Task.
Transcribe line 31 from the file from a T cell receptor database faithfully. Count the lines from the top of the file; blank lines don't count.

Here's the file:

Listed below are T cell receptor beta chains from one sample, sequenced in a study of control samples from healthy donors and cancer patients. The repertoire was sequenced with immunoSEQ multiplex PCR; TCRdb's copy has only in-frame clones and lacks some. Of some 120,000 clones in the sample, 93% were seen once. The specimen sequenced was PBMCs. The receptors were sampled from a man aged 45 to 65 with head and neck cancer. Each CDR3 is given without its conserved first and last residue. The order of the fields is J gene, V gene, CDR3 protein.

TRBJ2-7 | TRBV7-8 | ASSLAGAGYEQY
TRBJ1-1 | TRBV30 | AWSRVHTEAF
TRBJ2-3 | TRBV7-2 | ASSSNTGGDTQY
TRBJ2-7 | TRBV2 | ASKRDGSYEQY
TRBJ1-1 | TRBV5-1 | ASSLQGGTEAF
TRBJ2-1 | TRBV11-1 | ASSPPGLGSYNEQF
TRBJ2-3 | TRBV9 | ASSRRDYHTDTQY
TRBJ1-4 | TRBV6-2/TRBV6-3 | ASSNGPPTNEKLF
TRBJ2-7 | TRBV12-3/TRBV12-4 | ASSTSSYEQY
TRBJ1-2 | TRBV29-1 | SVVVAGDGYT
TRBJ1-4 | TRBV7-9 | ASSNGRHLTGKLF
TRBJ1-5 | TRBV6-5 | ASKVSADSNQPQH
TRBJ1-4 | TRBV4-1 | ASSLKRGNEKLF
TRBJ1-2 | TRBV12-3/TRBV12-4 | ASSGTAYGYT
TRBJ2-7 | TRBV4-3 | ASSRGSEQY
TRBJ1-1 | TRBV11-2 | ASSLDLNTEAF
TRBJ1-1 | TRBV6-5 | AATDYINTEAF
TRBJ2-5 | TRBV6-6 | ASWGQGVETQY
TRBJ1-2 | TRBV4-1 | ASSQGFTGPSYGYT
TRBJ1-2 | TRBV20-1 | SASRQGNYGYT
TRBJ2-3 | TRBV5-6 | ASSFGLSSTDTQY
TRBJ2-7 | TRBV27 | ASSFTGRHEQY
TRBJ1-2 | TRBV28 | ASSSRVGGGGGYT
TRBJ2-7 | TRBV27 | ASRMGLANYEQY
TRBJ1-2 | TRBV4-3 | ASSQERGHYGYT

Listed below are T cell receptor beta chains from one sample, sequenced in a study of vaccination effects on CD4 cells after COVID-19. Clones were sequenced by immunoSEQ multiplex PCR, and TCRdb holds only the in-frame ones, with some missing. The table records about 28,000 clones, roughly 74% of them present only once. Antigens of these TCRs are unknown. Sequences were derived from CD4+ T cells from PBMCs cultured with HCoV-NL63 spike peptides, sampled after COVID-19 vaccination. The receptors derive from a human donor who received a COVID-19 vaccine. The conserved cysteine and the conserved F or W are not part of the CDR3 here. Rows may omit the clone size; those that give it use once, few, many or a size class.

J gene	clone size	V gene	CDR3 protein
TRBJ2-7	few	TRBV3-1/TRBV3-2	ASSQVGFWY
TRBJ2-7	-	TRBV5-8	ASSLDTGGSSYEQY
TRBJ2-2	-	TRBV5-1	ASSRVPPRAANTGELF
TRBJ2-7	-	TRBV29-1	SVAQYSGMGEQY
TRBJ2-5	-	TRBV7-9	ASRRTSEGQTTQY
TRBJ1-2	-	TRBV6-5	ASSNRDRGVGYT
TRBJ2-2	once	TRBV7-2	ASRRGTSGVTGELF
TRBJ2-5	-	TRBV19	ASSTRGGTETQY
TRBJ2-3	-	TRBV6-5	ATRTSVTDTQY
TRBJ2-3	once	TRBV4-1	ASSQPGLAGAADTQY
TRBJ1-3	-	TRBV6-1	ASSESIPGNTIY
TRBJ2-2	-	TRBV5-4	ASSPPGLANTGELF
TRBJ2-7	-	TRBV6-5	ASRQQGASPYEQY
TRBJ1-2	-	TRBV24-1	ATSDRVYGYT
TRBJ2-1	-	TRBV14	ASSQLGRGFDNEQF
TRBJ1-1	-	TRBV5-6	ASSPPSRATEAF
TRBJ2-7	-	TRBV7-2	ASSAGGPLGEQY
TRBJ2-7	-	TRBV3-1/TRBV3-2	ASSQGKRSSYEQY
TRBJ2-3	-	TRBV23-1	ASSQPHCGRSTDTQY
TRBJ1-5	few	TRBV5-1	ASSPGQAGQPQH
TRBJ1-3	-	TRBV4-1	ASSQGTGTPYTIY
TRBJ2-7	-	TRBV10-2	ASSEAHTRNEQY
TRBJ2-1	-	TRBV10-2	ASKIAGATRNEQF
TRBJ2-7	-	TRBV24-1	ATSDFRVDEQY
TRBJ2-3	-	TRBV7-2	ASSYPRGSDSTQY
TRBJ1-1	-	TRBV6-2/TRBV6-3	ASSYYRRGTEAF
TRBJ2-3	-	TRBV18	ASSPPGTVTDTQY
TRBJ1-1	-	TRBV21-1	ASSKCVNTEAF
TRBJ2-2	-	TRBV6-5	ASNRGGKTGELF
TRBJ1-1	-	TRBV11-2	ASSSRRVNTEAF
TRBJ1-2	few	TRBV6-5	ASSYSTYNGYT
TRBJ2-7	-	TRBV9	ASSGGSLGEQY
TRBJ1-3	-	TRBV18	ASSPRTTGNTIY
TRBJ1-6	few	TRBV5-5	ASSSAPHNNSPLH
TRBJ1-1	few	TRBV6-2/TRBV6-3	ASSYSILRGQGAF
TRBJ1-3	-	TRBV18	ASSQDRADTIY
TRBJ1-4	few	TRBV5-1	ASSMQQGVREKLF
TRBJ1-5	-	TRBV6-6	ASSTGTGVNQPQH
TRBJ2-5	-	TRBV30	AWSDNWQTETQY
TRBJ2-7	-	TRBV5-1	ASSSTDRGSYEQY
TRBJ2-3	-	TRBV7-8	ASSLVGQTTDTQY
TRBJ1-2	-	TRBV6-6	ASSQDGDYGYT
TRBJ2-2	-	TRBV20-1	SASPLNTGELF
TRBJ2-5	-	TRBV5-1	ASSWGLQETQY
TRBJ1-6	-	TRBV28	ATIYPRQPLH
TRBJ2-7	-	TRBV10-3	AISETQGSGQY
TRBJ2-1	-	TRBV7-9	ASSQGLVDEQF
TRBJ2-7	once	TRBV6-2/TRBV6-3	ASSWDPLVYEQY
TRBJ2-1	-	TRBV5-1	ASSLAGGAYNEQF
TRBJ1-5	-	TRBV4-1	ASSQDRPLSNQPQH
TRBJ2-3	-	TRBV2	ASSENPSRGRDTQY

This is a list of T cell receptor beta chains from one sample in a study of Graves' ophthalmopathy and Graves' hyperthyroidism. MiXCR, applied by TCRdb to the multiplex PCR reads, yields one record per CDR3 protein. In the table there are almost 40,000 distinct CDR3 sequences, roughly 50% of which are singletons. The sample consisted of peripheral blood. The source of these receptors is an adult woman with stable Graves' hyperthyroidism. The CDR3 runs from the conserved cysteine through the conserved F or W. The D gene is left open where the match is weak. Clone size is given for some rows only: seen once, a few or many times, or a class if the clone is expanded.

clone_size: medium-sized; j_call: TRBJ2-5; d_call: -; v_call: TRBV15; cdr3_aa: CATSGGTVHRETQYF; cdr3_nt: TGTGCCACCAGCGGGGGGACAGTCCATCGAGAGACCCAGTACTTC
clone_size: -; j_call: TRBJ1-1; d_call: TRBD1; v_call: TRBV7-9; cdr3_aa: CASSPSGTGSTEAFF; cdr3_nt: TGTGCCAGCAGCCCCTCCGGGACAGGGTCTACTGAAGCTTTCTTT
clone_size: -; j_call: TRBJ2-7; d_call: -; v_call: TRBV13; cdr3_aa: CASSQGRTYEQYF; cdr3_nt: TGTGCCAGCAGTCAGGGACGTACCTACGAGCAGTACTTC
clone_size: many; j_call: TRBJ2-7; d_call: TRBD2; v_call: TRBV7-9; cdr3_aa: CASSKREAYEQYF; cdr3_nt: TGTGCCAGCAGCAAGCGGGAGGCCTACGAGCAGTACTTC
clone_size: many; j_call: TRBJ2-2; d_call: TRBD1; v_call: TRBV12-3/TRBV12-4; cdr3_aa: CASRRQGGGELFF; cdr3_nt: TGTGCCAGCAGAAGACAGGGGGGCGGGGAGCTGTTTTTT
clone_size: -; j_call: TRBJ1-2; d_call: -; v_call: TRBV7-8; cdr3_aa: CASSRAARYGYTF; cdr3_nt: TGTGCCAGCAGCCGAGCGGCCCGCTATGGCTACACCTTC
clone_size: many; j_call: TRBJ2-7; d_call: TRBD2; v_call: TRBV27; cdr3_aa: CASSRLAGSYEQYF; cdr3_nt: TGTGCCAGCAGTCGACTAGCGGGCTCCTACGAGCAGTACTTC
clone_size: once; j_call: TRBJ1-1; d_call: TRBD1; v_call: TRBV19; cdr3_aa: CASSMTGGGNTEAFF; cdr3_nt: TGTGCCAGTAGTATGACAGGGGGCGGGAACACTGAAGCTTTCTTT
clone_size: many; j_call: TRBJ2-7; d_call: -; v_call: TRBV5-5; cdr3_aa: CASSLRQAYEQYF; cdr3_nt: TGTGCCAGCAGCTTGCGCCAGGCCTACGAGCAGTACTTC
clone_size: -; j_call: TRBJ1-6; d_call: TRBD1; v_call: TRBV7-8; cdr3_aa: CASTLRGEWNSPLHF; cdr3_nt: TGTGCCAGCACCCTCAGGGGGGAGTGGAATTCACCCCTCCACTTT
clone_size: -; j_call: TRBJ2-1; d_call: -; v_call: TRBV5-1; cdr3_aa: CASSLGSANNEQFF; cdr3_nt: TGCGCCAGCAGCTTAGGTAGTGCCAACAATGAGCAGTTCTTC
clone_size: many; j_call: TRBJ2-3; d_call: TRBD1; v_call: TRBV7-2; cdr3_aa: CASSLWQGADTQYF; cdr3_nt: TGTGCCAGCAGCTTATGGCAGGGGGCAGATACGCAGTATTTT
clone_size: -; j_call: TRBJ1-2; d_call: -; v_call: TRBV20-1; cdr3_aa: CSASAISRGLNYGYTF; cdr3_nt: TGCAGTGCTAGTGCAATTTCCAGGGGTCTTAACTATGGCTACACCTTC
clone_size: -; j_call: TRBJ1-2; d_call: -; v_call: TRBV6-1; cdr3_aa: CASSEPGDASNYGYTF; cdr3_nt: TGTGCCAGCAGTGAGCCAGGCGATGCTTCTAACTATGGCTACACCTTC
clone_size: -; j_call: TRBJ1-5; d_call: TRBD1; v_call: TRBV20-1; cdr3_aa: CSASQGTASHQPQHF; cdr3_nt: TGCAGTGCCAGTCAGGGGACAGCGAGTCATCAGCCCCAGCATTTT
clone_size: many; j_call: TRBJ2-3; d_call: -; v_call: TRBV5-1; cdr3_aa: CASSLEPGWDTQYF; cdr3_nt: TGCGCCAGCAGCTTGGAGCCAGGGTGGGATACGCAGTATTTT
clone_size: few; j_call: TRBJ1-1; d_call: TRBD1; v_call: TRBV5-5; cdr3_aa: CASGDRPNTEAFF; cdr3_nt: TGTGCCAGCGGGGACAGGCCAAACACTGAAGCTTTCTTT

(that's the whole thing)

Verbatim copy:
TRBJ2-2	-	TRBV5-1	ASSRVPPRAANTGELF